Five women to share tales of the attacks

Military officers to speak about their service on Sept. 11

`Very compelling stories'

Event celebrates Women's History Month at BWI

March 21, 2002|By Rona Kobell | Rona Kobell,SUN STAFF

But for her sweater and a morning meeting that took her from her Pentagon office to another room in the sprawling building Sept. 11, Lt. Col. Marilyn Wills wouldn't be here today.

The meeting started minutes before her desk was engulfed in flames. The sweater, soaked from the sprinklers, provided water as Wills and her co-workers sucked on its fibers as they groped for an exit through the smoke. Wills led the procession to a window on the second floor, where they jumped to safety.

Wills, the Army personnel chief's liaison to Congress, won the Soldier's Medal for her valor that day. But the mother of two from Prince George's County insists the real heroes are those fighting in Afghanistan.

"If any American would have been in that building, they would have done the same thing," Wills said. "My part is to tell the story, so that Americans know what happened in that building."

Wills will do that today at Baltimore-Washington International Airport's Observation Gallery. The event, titled "Today's Heroes: Women Defending America's Freedom," is timed to commemorate National Women's History Month. She will share the stage with four military aviators representing the Navy, Air National Guard, Marine Corps and Coast Guard, each with their account of the morning of Sept. 11.

"They got up that day, as did all of us, not knowing how their day was going to go," said Betsey Sanpere, who coordinates BWI's cultural and community programs. "We all worked at the airport that day. No industry understands the impact of Sept. 11 more than those of us who work in aviation."

In the fall, Sanpere helped fill the terminal with jugglers and Groucho Marx look-alikes to coax smiles from irritated and anxious passengers in long lines.

Today's event, coupled with a Sept. 11 children's art exhibit that hangs in the terminal near the C concourse, is a departure from such light-hearted entertainment. While some who are preparing to board flights might pass, preferring not to focus on the day when planes slammed into the World Trade Center and the Pentagon, Sanpere said she hopes passengers will stop to listen.

"These are very compelling stories," she said, "and they're positive."

In addition to Wills, the BWI audience will hear from: Coast Guard Lt. Kristina Saliceti of Atlantic City, N.J., who spent the weeks after Sept. 11 coordinating air patrols along the East Coast; Lt. Cmdr. Michelle Guidry, a Navy pilot who was flying a C-130 while six months pregnant when the Federal Aviation Administration closed the airspace Sept. 11; Marine 1st Lt. Jennifer Marino, a 1998 Naval Academy graduate who was flying helicopters in California, and who's preparing to be deployed overseas; and an Air National Guard lieutenant identified only as "Lucky," whose F-16 escorted Air Force One back to Washington after the attacks.

Guidry, who is stationed at Patuxent River Naval Air Station in St. Mary's County, is the only female officer in her squadron. She has four children, including her son Garrett, who turns 4 months old today. But as she sat in her C-130 on Sept. 11, she says, she focused only on the job: escorting a small civilian plane to a safe landing after the airspace was closed.

Like Wills, Guidry says she isn't craving recognition in women's history classes.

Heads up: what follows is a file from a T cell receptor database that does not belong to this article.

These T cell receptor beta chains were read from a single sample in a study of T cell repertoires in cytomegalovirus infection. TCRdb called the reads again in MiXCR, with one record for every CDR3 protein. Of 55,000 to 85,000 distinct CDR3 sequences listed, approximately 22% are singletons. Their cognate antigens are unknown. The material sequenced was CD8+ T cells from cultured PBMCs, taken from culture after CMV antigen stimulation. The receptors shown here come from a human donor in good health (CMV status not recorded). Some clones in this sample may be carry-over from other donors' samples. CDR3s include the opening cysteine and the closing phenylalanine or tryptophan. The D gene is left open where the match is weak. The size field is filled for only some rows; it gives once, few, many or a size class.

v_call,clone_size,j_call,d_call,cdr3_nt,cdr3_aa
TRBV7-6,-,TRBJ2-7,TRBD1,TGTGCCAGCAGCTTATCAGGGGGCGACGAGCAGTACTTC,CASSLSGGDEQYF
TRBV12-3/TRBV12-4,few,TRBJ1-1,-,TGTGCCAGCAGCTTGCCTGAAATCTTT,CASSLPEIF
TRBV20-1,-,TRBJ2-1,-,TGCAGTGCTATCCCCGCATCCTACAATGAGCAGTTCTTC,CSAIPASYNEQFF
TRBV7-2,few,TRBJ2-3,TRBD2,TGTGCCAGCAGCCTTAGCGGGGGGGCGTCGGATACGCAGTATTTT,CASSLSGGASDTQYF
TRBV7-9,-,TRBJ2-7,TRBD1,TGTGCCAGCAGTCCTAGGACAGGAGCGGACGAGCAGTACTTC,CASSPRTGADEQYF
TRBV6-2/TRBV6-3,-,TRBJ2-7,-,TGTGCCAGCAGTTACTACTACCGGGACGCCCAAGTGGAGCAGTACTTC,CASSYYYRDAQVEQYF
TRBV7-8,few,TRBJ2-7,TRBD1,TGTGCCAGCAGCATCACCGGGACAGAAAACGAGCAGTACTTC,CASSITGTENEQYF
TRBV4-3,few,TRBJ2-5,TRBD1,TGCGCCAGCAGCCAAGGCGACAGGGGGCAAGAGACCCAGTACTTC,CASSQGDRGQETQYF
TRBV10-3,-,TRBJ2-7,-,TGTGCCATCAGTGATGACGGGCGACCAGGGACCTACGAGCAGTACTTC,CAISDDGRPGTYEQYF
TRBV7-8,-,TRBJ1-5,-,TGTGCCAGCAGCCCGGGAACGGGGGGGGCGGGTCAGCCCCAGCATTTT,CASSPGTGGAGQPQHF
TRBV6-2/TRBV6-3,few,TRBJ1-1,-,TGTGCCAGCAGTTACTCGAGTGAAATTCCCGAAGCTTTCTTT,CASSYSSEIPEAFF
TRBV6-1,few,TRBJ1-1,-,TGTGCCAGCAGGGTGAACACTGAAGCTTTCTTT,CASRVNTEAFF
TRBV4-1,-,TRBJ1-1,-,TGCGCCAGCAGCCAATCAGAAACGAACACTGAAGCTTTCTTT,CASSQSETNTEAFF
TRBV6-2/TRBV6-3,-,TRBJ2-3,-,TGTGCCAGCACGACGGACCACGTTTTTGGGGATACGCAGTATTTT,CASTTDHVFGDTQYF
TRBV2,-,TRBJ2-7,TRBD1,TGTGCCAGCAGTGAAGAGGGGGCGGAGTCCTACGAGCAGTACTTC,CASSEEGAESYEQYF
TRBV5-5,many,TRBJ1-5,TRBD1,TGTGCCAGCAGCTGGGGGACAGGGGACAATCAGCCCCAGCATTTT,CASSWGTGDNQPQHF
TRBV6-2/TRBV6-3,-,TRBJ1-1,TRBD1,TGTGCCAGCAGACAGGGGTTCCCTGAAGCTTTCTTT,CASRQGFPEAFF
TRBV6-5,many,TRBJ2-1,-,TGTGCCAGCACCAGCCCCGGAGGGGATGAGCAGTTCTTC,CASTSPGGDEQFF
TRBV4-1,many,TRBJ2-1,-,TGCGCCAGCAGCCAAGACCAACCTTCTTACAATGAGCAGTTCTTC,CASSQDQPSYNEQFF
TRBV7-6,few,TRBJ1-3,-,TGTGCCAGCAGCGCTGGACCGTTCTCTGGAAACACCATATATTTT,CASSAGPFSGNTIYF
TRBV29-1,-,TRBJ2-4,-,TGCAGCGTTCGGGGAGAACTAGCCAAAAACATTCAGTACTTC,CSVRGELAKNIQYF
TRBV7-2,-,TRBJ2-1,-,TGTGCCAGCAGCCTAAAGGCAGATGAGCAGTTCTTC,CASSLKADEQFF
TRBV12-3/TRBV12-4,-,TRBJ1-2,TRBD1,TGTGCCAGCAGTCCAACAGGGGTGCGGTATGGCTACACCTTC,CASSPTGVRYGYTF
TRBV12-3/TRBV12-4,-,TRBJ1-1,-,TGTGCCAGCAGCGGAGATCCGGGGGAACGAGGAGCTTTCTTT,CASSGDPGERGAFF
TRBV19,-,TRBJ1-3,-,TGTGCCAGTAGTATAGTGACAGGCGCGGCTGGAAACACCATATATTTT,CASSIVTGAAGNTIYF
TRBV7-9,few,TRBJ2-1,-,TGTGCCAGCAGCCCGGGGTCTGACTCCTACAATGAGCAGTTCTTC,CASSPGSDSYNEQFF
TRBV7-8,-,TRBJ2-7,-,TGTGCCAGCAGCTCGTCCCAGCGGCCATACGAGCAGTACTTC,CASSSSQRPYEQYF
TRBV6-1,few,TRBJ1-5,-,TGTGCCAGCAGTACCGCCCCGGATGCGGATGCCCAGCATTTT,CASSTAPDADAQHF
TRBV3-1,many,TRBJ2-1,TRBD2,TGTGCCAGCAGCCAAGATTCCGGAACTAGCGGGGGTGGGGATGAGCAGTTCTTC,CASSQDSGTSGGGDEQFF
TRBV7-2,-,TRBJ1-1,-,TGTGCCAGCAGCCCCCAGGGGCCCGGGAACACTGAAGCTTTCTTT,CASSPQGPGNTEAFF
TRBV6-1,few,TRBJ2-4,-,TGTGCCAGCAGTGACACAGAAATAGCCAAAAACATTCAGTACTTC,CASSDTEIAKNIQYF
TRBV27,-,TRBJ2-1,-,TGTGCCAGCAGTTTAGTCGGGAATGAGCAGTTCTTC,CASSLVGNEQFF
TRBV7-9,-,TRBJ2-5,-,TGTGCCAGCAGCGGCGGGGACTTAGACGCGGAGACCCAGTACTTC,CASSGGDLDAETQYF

"I'm hoping they'll look at me as a service member, not as a woman. I'm trying to downplay my sex, and I've been doing that for 14 years in the Navy," Guidry said.

In May, Guidry will move to a desk job, where she will oversee weaponry aboard Navy planes. She often reminds awe-struck Louisiana high-school chums that she's

just a woman juggling day care and dinner who happens to test the nation's weapons systems.

"You make choices," she said. "I think I've made the right ones so far."

At the Pentagon, Wills' colleague, Lt. Col. Franklin Childress, says few can forget the split-second choices she made the day of the attack.

"She is a remarkable individual," he said. "She helped a lady who couldn't go on."

Wills stopped at her office that morning to pick up her sweater and catch up with a co-worker. She never saw the woman again.

Wills headed to her biweekly meeting in a Pentagon conference room. An explosion blew her across the room. She crouched in a fetal position, her hair on fire. As she searched for an open door, an older woman who was a civilian employee grabbed the cuffs of her pants, complaining that she couldn't breathe.

"I said, here, suck on my sweater," Wills recalled. The fibers had absorbed water.

"I told her, `No, we've got to get out. Just get on my back.' She kept me going, because I knew I had her."

When Wills finally reached a window, she realized others were behind her. She and another officer broke the window. The crowd helped Wills and the others down 40 feet to safety.

Bruised, burned and barely breathing, Wills rode in a station wagon to Virginia Hospital Center in Arlington. On the way, she said, "I literally could feel myself dying."

It would be hours before Wills' husband and two daughters learned where she was, and days before Wills learned that the Pentagon and the World Trace Center had been attacked. Now, Wills said, she hugs each daughter a full minute every morning. And when she speaks to groups about Sept. 11, she focuses on her two core themes: America's resilience and God's grace.

"I really feel blessed by even being here," she said. "Just to explain it to people, it blows my own mind sometimes."

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